The CSCMP board is particularly pleased to have enlisted Gary Maxwell, Wal-Mart's senior vice president of international supply chain, as its keynote speaker. Maxwell's speech is titled 'World class vs. best in market supply chains.'

      On the last day of this year's conference, CSCMP will select and award the most innovative shipper logistics program, based on presentations by seven companies preselected from a pool of about 50 submissions.



New Ways. CSCMP is aware that attendance at the annual conference this year may not be an option for some companies as their travel budgets have been reduced due to the recession.

      'We're improving our selection and delivery of non-conference-based services to help position the CSCMP as the source for supply chain learning and information,' Silverman said.

      For example, CSCMP offers webinars on demand and on-site supply chain instruction to companies. The organization also provides supply chain information through numerous reports and member publications, including the Supply Chain Quarterly, the annual State of Logistics Report, and Global Perspective papers, which focus on logistics activities in particular markets.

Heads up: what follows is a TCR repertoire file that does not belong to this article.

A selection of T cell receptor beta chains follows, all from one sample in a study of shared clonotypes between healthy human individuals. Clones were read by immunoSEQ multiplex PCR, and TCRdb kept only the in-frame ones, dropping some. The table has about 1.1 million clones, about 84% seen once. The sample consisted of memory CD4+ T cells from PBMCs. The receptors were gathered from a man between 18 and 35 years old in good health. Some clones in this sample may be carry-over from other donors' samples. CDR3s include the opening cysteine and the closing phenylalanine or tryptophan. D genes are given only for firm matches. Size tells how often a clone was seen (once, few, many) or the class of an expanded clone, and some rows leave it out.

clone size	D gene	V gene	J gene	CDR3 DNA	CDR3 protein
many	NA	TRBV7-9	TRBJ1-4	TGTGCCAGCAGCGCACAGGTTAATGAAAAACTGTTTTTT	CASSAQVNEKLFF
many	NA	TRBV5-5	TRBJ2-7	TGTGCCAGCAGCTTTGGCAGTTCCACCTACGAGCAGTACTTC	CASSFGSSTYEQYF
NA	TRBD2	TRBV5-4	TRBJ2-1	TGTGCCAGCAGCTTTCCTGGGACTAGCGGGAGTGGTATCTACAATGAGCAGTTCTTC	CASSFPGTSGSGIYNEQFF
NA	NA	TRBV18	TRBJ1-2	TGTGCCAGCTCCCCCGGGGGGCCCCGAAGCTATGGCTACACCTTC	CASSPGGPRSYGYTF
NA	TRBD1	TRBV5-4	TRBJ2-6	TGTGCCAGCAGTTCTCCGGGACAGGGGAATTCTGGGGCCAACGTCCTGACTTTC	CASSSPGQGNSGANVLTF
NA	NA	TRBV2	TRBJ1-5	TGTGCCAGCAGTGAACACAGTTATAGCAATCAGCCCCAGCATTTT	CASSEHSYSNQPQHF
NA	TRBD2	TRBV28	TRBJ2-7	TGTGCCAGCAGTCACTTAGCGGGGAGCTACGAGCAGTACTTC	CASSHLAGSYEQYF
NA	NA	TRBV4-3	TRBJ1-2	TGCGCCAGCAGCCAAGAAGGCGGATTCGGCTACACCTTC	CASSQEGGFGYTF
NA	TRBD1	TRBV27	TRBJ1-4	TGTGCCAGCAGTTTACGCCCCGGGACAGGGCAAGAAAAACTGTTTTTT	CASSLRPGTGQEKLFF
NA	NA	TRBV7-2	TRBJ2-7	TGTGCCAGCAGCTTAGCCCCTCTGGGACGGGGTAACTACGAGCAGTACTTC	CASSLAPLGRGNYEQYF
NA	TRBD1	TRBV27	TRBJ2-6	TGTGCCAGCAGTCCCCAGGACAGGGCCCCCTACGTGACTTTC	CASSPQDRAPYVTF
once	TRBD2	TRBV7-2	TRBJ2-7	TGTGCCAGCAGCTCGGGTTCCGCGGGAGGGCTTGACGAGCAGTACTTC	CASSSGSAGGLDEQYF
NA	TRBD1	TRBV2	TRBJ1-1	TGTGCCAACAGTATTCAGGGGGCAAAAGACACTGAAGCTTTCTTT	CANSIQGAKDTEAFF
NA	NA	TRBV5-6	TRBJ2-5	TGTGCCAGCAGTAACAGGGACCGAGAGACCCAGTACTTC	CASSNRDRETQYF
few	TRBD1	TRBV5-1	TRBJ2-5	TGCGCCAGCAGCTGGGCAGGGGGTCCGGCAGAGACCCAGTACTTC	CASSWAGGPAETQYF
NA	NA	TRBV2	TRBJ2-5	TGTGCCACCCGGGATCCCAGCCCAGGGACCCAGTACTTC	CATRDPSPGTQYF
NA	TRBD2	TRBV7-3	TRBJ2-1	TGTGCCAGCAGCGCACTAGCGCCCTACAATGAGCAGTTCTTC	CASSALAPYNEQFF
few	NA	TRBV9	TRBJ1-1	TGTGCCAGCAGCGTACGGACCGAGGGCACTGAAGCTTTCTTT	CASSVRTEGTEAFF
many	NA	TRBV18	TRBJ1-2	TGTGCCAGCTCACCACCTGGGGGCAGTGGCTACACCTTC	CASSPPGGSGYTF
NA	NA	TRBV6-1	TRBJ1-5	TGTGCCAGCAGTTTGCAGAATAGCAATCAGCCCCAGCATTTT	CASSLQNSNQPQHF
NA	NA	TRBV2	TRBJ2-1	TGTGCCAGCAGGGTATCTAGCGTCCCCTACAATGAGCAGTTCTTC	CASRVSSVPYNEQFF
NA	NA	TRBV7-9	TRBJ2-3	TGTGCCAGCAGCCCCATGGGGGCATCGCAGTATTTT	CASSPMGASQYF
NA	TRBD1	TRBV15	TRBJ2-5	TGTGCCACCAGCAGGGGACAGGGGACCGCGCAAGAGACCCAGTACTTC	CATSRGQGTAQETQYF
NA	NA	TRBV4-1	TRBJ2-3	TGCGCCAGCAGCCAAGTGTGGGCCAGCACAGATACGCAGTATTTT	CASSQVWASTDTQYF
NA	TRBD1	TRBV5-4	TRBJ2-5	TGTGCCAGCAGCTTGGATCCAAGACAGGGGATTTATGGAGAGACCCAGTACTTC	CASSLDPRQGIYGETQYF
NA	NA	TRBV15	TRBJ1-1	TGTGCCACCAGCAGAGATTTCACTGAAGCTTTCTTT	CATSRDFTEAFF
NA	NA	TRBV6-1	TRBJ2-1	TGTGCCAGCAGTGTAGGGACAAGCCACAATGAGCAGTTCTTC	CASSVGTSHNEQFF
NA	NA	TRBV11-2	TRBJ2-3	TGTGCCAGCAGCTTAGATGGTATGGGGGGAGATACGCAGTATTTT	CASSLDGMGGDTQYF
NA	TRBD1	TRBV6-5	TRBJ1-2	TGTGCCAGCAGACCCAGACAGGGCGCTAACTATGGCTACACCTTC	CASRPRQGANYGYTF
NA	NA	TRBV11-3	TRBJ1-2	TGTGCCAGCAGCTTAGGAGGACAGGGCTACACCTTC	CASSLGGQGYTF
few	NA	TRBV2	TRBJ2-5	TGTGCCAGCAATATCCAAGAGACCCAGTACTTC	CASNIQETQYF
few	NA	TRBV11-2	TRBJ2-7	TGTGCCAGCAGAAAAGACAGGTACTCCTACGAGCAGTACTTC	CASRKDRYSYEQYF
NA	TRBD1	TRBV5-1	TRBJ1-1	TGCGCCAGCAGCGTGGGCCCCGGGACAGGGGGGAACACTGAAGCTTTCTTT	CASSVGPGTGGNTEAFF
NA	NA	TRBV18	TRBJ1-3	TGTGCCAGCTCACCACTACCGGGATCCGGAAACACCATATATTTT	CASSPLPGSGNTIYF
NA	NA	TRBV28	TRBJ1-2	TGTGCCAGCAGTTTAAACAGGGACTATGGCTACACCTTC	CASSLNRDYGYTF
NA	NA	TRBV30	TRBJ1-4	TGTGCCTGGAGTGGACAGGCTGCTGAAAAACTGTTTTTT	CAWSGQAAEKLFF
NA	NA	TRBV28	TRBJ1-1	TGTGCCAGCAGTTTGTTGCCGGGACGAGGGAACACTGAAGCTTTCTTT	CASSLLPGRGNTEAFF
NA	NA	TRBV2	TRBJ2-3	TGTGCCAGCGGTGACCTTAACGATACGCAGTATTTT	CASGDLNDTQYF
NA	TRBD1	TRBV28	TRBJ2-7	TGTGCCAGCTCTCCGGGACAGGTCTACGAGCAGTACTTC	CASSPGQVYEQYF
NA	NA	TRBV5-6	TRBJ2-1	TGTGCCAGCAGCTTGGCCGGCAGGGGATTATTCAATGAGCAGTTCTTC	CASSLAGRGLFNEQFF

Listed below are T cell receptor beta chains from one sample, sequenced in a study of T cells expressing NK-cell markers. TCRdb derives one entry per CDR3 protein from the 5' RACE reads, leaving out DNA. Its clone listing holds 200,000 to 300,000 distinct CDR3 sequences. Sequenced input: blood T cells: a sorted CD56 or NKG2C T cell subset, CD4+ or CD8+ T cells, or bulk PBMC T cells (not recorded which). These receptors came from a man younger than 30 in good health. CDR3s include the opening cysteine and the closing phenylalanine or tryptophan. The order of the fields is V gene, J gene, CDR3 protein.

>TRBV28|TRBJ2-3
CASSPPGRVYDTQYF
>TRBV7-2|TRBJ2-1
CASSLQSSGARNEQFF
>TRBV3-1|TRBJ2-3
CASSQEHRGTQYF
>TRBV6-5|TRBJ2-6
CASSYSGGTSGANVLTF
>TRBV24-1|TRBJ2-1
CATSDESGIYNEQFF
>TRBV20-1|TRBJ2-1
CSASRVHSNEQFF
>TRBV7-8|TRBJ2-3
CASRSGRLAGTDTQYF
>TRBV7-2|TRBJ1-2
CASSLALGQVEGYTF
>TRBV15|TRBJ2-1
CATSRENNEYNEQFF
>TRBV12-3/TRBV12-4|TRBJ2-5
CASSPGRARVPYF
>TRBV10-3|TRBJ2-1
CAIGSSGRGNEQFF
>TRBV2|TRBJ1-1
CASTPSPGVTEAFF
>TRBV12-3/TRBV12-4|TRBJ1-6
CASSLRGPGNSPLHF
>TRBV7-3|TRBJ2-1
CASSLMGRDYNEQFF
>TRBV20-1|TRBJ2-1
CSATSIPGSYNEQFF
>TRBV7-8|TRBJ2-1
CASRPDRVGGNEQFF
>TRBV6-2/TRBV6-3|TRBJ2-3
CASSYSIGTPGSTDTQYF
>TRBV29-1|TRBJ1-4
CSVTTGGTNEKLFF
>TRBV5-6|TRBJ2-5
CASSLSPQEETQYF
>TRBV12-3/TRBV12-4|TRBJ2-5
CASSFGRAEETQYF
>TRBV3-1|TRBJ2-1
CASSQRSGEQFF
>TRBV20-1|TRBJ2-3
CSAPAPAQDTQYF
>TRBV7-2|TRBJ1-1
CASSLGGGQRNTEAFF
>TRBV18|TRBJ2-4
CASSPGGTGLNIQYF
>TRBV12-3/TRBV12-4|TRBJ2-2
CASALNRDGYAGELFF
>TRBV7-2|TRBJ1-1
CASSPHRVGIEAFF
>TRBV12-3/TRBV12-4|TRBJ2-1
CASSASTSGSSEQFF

On Oct. 27-28 in Fayetteville, Ark., CSCMP will present radio frequency identification device research recently undertaken by the University of Arkansas RFID Research Center with the combined efforts of VICS, Procter & Gamble, and Dillard's. CSCMP said the research, so far, has found that greater supply chain management benefits will be derived from increased RFID item-level tagging.

      Blasgen said one of the most successful ways CSCMP expands interest in the organization among logistics managers is through its well-established network of regional roundtables. CSCMP has 98 roundtables associated with the organization, about 30 of which are set up outside the United States. 'We recently launched roundtables in Egypt and Turkey,' Blasgen said.